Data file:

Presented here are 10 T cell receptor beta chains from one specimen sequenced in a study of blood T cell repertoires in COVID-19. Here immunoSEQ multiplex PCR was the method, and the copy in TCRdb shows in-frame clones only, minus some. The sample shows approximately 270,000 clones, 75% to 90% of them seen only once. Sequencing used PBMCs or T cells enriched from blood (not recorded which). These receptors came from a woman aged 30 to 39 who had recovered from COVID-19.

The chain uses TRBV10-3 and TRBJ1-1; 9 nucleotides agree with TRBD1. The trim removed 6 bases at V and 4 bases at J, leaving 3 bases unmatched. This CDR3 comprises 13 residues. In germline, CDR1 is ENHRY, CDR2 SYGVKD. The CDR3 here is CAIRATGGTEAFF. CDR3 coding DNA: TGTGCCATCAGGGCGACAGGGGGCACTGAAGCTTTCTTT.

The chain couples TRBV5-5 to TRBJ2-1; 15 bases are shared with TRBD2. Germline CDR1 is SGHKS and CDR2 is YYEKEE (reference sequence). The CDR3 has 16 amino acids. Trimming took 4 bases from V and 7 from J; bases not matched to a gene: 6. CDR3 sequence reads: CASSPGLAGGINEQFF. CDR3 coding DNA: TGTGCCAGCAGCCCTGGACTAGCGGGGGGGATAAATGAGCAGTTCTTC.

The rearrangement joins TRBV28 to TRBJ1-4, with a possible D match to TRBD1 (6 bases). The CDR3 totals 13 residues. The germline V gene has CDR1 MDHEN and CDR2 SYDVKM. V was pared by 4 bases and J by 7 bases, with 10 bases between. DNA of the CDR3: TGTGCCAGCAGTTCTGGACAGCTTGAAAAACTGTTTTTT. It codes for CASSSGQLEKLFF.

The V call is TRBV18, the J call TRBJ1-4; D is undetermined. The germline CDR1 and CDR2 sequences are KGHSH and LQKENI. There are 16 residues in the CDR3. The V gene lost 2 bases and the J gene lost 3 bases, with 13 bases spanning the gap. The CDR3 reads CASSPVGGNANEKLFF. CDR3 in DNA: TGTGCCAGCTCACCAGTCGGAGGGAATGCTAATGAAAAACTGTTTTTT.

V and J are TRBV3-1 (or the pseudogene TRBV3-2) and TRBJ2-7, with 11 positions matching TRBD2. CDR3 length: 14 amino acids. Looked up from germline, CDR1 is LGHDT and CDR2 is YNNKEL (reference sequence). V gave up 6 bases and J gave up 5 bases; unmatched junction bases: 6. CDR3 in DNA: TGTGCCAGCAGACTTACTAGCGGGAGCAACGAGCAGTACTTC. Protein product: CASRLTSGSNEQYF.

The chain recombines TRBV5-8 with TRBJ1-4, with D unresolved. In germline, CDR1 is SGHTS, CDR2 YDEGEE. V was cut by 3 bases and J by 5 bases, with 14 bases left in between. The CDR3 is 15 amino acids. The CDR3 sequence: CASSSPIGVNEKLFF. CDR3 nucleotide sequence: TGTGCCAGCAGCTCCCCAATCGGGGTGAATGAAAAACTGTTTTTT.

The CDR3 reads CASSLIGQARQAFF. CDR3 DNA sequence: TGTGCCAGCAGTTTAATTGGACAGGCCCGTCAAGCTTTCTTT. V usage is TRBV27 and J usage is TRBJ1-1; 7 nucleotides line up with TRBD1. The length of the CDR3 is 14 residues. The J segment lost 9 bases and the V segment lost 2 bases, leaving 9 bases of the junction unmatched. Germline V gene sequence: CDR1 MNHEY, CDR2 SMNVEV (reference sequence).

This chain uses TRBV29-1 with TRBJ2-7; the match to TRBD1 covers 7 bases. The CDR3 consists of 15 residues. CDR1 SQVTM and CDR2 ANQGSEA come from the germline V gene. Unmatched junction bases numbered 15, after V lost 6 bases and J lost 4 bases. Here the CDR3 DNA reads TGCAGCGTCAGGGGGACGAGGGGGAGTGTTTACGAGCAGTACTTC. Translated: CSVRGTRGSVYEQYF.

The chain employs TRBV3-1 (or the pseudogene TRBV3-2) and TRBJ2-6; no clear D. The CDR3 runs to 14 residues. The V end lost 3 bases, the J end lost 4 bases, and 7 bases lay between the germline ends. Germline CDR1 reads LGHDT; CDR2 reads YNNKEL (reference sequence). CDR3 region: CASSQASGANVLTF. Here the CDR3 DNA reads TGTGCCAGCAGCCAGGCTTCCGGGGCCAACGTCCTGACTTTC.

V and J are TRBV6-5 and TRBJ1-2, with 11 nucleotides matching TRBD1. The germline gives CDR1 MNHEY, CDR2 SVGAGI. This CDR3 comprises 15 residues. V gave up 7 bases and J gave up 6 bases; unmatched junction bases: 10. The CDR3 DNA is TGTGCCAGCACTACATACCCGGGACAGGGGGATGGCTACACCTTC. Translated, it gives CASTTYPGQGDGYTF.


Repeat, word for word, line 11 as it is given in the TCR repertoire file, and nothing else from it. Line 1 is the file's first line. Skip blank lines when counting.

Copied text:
V and J are TRBV6-5 and TRBJ1-2, with 11 nucleotides matching TRBD1. The germline gives CDR1 MNHEY, CDR2 SVGAGI. This CDR3 comprises 15 residues. V gave up 7 bases and J gave up 6 bases; unmatched junction bases: 10. The CDR3 DNA is TGTGCCAGCACTACATACCCGGGACAGGGGGATGGCTACACCTTC. Translated, it gives CASTTYPGQGDGYTF.